Just as the Obama/Kerry duo is frighteningly – if not willfully – naïve on Syria, so the two are regarding Iran. If anything, Iran by far dwarves Syria due to the nukes in production while the peace-makers from Washington try to smooth-talk their way out of adversity. Things are further complicated by the fact that whereas Assad chatters comfortably in the western idiom, the Iranians do not – their deliberately deceptive charm offensive notwithstanding.
This isn’t just ominous news for Israel (as Netanyahu concluded in Rome). The Saudis have made no secret of their displeasure over the softening of Obama’s tactic vis-à-vis Tehran. The Jordanians and certain Lebanese components are shivering as they witness his bumbling failure to understand regional basics.
Both countries are host to huge Syrian refugee populations, which doubtless include plenty of subversive infiltrators. The seeds of future conflicts are already sown now, while Obama and Kerry posture superciliously.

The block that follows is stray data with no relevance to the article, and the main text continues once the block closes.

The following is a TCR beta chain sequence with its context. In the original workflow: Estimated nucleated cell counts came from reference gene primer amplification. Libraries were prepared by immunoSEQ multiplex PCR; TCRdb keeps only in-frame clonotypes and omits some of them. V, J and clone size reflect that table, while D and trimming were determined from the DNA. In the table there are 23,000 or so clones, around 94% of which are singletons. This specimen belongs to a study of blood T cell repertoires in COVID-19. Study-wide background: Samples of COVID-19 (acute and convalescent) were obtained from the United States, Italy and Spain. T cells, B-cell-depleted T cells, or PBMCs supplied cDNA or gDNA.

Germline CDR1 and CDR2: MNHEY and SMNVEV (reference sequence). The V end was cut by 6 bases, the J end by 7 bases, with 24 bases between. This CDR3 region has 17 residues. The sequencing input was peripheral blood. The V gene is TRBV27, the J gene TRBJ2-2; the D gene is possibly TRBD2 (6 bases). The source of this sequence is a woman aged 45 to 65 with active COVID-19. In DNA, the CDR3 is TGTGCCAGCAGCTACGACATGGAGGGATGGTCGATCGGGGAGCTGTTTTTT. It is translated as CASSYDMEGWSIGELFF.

And as they seek to twist Netanyahu’s arms to create another artificial Arab state for the Ramallah figurehead, it would serve us well to envision what things would be like had such a state already existed. Islamist fanatics from the world over would be streaming southward from Syria to the new Palestine, all armed to the teeth, and hell-bent on “liberating” the lands still left under the jurisdiction of hair-raisingly slender, vulnerable and enfeebled little Israel.
This is the security Kerry guarantees us. He could learn to live with the unprecedentedly escalated dangers to our continued self-preservation. We probably wouldn’t live for long.
Odds are that Kerry isn’t intentionally inimical. He just doesn’t get it. So – before he sets out imperiously to help Obama dominate the world – perhaps the Secretary of State just ought to busy himself with securing his own house first and leave our security to us.
It’s the moral thing to do and Kerry stresses at every opportunity how incontrovertibly moral he is. He needs, therefore, to come clean and admit once and for all that he doesn’t know best, indeed that he doesn’t know the Middle East minimally. The blunders he forces on us with a patronizing smile and reassuring prattle could kill us.
Debunking the Bull, Sarah Honig’s book, was recently published by Gefen